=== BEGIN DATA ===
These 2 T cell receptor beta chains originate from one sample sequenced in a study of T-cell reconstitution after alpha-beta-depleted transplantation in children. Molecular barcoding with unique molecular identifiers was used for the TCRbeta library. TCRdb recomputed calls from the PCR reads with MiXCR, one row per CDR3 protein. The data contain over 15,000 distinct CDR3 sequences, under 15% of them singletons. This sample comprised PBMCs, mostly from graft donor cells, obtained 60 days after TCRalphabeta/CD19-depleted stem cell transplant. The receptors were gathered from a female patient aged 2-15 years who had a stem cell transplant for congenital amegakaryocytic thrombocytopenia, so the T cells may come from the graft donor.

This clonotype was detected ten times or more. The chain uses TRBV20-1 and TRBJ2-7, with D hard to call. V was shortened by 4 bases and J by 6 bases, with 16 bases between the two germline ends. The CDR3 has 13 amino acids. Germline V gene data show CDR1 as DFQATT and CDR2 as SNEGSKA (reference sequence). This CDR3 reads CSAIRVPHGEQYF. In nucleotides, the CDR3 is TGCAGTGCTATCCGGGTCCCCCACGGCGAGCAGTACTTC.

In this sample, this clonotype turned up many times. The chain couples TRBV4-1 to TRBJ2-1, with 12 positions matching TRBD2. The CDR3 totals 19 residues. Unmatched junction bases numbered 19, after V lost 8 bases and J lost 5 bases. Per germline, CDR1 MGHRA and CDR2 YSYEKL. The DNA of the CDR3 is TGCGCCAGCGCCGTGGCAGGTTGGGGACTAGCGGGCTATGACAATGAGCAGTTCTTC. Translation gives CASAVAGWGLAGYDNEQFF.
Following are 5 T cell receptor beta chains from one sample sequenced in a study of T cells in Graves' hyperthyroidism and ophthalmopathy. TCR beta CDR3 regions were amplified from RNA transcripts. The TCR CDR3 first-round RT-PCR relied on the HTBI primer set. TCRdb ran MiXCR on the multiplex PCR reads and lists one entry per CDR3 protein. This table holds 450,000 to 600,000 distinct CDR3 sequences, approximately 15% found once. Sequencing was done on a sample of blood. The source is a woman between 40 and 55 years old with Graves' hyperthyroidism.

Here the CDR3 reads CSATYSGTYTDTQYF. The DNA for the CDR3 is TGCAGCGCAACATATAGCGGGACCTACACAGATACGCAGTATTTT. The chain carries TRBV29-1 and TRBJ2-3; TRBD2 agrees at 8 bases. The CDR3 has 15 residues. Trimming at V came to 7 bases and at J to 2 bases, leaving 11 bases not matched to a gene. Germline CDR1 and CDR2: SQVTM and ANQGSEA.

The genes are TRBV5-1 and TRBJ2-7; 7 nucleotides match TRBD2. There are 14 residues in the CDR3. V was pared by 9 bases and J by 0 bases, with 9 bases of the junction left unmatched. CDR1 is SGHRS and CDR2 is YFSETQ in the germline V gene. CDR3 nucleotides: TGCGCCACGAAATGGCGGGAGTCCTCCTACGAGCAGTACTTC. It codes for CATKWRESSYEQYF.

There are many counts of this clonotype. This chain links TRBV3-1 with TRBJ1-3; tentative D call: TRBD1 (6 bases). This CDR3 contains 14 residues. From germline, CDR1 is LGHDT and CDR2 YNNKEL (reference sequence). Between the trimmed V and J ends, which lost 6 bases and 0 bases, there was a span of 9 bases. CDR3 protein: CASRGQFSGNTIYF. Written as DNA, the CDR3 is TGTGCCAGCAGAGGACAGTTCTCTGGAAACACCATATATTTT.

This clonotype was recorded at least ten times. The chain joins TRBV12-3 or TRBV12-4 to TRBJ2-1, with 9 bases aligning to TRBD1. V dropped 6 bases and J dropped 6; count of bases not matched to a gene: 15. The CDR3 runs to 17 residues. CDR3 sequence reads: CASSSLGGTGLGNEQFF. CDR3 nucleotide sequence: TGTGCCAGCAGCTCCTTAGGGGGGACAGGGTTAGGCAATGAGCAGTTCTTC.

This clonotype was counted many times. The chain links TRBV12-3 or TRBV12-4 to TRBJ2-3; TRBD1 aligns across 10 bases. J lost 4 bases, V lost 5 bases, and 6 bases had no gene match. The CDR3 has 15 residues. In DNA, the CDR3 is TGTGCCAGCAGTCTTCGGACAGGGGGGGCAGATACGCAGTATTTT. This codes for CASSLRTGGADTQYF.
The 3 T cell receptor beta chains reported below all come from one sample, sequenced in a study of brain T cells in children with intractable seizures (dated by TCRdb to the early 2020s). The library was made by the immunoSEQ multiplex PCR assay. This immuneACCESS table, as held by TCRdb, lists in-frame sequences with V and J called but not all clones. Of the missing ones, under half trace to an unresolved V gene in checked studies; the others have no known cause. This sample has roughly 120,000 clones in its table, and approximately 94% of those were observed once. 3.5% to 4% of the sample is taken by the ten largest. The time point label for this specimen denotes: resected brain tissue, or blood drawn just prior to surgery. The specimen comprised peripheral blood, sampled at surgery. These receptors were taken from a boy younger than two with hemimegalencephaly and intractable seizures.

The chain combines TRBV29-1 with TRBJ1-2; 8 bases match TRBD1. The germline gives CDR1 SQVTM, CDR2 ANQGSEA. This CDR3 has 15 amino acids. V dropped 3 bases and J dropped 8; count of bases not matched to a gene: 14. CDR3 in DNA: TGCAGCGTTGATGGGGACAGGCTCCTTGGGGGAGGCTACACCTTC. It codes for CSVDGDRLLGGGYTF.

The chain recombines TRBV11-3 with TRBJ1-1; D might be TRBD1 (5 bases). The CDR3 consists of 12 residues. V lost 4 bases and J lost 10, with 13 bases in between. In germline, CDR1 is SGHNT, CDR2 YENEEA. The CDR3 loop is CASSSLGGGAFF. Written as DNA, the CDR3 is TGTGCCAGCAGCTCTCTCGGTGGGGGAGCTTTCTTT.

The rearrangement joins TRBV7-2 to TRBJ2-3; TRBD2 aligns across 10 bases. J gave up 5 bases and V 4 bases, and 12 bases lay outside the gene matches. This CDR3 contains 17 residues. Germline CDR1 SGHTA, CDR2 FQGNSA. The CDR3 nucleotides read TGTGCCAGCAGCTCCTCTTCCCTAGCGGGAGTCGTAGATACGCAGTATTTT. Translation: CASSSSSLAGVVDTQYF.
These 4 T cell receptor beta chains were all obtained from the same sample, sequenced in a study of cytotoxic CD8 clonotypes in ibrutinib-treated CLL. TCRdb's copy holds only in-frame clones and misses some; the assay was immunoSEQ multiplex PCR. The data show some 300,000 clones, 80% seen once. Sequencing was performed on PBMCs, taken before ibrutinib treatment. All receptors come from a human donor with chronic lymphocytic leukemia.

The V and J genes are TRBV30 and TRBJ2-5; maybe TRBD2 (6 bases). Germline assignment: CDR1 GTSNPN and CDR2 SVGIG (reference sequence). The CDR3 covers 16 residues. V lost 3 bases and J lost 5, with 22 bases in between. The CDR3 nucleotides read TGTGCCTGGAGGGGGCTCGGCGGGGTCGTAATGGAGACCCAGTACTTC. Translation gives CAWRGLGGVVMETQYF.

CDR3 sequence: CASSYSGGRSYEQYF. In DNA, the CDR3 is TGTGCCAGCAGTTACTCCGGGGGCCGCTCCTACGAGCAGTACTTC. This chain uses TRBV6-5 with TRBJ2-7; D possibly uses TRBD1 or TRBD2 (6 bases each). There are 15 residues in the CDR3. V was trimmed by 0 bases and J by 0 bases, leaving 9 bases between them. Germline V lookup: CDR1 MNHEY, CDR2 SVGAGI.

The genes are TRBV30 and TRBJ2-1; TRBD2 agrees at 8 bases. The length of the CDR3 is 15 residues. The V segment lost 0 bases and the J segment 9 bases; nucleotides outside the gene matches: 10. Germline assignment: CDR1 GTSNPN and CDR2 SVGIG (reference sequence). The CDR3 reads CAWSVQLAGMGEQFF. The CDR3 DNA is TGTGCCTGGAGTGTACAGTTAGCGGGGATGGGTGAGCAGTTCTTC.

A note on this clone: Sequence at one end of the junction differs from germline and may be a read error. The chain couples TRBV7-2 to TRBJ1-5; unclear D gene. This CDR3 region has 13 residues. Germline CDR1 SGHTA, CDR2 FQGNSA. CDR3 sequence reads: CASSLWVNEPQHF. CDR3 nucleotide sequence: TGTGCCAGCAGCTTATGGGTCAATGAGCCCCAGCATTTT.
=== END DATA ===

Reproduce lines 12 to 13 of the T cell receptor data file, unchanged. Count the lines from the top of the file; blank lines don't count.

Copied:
The chain recombines TRBV11-3 with TRBJ1-1; D might be TRBD1 (5 bases). The CDR3 consists of 12 residues. V lost 4 bases and J lost 10, with 13 bases in between. In germline, CDR1 is SGHNT, CDR2 YENEEA. The CDR3 loop is CASSSLGGGAFF. Written as DNA, the CDR3 is TGTGCCAGCAGCTCTCTCGGTGGGGGAGCTTTCTTT.

The rearrangement joins TRBV7-2 to TRBJ2-3; TRBD2 aligns across 10 bases. J gave up 5 bases and V 4 bases, and 12 bases lay outside the gene matches. This CDR3 contains 17 residues. Germline CDR1 SGHTA, CDR2 FQGNSA. The CDR3 nucleotides read TGTGCCAGCAGCTCCTCTTCCCTAGCGGGAGTCGTAGATACGCAGTATTTT. Translation: CASSSSSLAGVVDTQYF.